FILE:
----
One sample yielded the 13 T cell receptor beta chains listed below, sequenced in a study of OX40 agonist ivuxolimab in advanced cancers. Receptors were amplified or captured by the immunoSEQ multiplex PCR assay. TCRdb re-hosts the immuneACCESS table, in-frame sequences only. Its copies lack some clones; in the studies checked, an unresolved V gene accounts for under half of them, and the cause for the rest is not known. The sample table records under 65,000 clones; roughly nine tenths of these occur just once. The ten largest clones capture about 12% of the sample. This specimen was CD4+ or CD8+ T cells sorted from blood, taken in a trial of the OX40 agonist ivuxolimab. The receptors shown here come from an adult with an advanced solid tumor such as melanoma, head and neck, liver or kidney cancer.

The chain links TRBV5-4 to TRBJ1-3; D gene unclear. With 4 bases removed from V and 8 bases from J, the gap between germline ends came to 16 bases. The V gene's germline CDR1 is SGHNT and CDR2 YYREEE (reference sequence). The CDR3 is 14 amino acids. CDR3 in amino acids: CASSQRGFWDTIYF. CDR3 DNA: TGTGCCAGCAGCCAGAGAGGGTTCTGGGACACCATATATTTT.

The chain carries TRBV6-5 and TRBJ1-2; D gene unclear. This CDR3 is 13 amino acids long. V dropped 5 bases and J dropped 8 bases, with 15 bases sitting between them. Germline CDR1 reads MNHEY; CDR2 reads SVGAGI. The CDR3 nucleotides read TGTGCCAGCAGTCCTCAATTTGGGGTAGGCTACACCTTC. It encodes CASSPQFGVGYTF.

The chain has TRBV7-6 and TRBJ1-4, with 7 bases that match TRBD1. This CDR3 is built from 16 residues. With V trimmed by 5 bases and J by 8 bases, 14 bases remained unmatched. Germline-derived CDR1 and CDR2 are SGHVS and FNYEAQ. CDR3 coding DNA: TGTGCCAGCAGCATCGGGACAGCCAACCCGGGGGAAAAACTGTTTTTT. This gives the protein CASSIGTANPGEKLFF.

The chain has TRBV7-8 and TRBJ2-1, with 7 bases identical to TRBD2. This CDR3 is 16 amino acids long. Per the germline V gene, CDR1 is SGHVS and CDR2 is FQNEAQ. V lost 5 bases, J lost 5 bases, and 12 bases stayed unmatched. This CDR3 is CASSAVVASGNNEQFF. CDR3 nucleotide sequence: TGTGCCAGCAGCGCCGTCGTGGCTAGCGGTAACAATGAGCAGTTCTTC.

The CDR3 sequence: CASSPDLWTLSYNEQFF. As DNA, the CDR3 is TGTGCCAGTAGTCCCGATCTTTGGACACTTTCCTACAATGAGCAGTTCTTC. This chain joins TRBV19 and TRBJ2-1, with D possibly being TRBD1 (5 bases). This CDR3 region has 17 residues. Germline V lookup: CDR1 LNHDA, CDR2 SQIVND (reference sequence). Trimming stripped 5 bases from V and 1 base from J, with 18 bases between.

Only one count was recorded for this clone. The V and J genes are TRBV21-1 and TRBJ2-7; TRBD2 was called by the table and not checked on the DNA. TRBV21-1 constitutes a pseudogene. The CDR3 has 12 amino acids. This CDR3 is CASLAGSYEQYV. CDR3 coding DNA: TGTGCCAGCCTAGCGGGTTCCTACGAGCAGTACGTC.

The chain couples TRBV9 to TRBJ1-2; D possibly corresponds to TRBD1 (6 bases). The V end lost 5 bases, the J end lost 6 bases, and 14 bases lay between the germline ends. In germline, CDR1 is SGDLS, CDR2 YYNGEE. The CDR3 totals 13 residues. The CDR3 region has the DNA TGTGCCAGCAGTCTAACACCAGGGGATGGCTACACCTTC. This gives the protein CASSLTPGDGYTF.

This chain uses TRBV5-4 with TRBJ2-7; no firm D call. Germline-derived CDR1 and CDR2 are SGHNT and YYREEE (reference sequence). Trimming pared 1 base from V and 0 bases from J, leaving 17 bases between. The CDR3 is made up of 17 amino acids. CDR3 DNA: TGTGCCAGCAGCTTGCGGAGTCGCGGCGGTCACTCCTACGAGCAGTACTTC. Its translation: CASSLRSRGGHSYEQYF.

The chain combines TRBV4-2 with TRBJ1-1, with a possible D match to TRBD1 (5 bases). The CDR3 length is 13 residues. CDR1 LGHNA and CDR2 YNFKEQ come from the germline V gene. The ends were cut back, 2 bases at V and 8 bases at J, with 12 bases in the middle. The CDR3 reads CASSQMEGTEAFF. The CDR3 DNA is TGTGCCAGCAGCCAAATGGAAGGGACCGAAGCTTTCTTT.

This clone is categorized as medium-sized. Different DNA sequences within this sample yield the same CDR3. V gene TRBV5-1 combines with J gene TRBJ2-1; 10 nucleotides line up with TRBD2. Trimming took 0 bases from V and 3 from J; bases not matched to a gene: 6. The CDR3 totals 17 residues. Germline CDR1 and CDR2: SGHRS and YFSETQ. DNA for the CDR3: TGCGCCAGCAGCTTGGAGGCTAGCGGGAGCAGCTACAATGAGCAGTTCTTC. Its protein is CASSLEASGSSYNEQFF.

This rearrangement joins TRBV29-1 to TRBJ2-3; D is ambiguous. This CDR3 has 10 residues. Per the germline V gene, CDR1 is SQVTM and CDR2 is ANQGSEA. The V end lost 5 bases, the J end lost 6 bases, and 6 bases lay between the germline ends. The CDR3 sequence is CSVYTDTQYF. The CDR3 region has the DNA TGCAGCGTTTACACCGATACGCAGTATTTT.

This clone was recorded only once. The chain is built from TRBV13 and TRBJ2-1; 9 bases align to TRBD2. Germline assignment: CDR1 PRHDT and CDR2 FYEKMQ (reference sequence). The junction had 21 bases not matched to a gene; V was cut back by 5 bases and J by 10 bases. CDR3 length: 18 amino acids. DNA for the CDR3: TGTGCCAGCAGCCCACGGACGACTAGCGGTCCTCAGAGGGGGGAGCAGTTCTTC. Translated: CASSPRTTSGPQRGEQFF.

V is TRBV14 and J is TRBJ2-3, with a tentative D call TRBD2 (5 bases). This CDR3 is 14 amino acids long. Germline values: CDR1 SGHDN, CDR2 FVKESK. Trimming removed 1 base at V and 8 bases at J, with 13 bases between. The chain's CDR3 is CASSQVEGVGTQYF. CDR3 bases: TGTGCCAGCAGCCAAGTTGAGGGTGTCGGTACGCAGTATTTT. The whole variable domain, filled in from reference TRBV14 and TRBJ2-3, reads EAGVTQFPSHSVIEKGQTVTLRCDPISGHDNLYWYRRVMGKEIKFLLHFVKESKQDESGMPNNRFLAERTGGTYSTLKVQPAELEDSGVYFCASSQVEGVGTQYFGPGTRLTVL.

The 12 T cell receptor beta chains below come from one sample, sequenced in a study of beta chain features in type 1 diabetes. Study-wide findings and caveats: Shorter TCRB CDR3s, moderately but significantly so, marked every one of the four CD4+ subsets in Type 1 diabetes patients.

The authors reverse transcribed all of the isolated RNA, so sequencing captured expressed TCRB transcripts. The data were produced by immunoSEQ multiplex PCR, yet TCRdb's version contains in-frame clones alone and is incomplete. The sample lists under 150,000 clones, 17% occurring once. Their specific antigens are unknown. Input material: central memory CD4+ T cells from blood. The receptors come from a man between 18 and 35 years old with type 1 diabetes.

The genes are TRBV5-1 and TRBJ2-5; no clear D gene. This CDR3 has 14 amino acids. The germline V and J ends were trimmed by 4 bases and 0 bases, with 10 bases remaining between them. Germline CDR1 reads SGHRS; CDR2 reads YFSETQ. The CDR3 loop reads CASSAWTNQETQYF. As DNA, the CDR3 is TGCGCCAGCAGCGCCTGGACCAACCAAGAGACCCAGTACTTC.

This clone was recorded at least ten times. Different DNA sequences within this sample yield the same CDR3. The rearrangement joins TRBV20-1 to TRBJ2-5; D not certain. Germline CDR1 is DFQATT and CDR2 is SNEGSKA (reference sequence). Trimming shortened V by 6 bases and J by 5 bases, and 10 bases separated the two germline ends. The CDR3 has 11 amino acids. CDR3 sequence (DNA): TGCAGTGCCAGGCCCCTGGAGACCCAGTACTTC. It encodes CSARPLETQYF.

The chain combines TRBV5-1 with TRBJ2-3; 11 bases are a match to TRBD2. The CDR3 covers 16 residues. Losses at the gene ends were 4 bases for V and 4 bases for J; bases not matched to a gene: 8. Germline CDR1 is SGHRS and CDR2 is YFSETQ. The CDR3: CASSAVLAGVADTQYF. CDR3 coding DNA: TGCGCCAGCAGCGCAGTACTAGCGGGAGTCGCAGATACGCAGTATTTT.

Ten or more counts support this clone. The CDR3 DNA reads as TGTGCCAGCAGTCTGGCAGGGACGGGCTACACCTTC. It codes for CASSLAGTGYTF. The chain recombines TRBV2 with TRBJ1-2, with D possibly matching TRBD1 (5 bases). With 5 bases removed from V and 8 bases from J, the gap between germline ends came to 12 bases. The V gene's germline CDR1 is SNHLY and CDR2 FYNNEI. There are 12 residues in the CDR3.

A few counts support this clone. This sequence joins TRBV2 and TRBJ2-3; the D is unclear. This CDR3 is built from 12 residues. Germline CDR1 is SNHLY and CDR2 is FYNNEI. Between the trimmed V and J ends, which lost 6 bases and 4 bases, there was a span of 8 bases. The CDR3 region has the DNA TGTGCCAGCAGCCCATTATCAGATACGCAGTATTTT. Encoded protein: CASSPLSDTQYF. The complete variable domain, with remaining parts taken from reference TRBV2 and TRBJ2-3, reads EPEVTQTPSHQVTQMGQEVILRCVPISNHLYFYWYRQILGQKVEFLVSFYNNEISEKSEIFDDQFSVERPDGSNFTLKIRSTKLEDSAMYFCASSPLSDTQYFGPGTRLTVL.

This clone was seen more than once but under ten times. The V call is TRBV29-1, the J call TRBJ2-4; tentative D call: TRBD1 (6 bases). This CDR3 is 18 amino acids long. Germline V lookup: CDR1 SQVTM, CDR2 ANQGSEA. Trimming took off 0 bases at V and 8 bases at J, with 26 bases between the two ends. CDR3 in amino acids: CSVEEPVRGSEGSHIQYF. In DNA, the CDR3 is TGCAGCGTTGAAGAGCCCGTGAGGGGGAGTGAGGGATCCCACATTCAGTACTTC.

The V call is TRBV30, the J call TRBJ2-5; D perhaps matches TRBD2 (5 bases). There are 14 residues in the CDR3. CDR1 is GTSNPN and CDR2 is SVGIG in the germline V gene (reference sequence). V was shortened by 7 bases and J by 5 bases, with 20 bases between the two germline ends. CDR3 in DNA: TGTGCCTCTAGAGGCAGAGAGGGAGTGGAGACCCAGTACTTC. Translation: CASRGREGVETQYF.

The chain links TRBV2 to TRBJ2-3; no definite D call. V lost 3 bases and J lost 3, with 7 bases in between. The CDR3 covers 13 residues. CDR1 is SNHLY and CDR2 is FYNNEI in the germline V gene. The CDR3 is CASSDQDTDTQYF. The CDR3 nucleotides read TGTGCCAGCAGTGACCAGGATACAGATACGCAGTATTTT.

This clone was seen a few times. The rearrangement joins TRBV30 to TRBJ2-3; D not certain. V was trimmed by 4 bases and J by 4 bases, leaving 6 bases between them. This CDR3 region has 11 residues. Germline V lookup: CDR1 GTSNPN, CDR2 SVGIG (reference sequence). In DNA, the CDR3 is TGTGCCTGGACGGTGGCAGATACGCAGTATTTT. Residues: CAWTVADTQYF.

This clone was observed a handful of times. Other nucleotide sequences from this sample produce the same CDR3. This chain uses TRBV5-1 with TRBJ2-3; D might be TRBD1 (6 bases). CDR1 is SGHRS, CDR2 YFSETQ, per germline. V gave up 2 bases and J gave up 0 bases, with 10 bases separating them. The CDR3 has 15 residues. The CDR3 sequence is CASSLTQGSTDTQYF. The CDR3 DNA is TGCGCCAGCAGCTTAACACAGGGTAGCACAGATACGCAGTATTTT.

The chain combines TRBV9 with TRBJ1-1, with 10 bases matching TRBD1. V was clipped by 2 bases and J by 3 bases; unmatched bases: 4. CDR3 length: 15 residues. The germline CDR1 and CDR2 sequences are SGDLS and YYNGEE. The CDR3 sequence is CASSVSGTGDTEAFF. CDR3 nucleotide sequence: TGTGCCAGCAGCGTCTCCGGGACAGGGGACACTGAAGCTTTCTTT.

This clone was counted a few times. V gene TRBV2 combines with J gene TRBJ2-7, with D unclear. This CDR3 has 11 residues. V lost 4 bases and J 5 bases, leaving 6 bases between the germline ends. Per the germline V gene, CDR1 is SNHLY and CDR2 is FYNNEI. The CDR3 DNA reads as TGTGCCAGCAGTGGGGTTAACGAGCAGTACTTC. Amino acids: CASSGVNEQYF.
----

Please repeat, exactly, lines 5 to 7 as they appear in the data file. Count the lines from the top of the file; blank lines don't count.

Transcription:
The chain has TRBV7-8 and TRBJ2-1, with 7 bases identical to TRBD2. This CDR3 is 16 amino acids long. Per the germline V gene, CDR1 is SGHVS and CDR2 is FQNEAQ. V lost 5 bases, J lost 5 bases, and 12 bases stayed unmatched. This CDR3 is CASSAVVASGNNEQFF. CDR3 nucleotide sequence: TGTGCCAGCAGCGCCGTCGTGGCTAGCGGTAACAATGAGCAGTTCTTC.

The CDR3 sequence: CASSPDLWTLSYNEQFF. As DNA, the CDR3 is TGTGCCAGTAGTCCCGATCTTTGGACACTTTCCTACAATGAGCAGTTCTTC. This chain joins TRBV19 and TRBJ2-1, with D possibly being TRBD1 (5 bases). This CDR3 region has 17 residues. Germline V lookup: CDR1 LNHDA, CDR2 SQIVND (reference sequence). Trimming stripped 5 bases from V and 1 base from J, with 18 bases between.

Only one count was recorded for this clone. The V and J genes are TRBV21-1 and TRBJ2-7; TRBD2 was called by the table and not checked on the DNA. TRBV21-1 constitutes a pseudogene. The CDR3 has 12 amino acids. This CDR3 is CASLAGSYEQYV. CDR3 coding DNA: TGTGCCAGCCTAGCGGGTTCCTACGAGCAGTACGTC.